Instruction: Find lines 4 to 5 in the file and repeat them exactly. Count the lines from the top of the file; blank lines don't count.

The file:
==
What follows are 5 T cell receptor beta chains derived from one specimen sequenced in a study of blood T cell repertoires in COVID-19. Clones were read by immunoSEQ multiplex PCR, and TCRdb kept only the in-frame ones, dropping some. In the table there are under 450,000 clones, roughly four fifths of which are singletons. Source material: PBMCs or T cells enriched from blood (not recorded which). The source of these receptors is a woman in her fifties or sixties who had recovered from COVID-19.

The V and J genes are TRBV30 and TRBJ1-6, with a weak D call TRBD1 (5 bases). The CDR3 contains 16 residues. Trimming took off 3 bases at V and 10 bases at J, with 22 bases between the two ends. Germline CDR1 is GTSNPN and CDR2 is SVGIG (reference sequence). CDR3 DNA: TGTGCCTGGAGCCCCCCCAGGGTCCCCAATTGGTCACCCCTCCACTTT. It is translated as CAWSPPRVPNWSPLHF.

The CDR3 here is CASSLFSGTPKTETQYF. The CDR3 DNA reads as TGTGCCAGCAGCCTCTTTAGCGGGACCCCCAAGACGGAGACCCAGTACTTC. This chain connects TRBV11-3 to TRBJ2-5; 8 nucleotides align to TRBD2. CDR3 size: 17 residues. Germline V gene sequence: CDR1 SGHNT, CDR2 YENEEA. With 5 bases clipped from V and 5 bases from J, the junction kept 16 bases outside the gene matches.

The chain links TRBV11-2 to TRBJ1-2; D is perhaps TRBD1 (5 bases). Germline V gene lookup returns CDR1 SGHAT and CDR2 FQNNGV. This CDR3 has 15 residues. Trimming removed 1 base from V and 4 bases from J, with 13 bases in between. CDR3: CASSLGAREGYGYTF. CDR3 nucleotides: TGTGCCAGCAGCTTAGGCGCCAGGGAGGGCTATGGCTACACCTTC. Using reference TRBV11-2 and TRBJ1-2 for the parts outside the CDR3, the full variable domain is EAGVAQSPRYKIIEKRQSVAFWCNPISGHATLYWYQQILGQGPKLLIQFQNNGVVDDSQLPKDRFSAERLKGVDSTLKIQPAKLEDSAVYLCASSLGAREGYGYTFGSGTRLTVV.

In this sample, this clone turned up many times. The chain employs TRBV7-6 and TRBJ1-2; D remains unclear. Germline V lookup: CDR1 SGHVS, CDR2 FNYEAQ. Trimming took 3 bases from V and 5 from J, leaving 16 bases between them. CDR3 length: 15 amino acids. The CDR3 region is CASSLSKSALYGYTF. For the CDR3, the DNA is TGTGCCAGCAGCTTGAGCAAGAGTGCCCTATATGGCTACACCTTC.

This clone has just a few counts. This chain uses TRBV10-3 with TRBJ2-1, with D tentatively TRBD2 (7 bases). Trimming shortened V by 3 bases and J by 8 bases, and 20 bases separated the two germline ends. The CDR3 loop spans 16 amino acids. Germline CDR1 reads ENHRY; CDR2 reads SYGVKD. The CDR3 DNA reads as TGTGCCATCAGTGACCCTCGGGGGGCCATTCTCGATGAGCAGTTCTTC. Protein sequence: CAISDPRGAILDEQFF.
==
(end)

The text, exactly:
The chain links TRBV11-2 to TRBJ1-2; D is perhaps TRBD1 (5 bases). Germline V gene lookup returns CDR1 SGHAT and CDR2 FQNNGV. This CDR3 has 15 residues. Trimming removed 1 base from V and 4 bases from J, with 13 bases in between. CDR3: CASSLGAREGYGYTF. CDR3 nucleotides: TGTGCCAGCAGCTTAGGCGCCAGGGAGGGCTATGGCTACACCTTC. Using reference TRBV11-2 and TRBJ1-2 for the parts outside the CDR3, the full variable domain is EAGVAQSPRYKIIEKRQSVAFWCNPISGHATLYWYQQILGQGPKLLIQFQNNGVVDDSQLPKDRFSAERLKGVDSTLKIQPAKLEDSAVYLCASSLGAREGYGYTFGSGTRLTVV.

In this sample, this clone turned up many times. The chain employs TRBV7-6 and TRBJ1-2; D remains unclear. Germline V lookup: CDR1 SGHVS, CDR2 FNYEAQ. Trimming took 3 bases from V and 5 from J, leaving 16 bases between them. CDR3 length: 15 amino acids. The CDR3 region is CASSLSKSALYGYTF. For the CDR3, the DNA is TGTGCCAGCAGCTTGAGCAAGAGTGCCCTATATGGCTACACCTTC.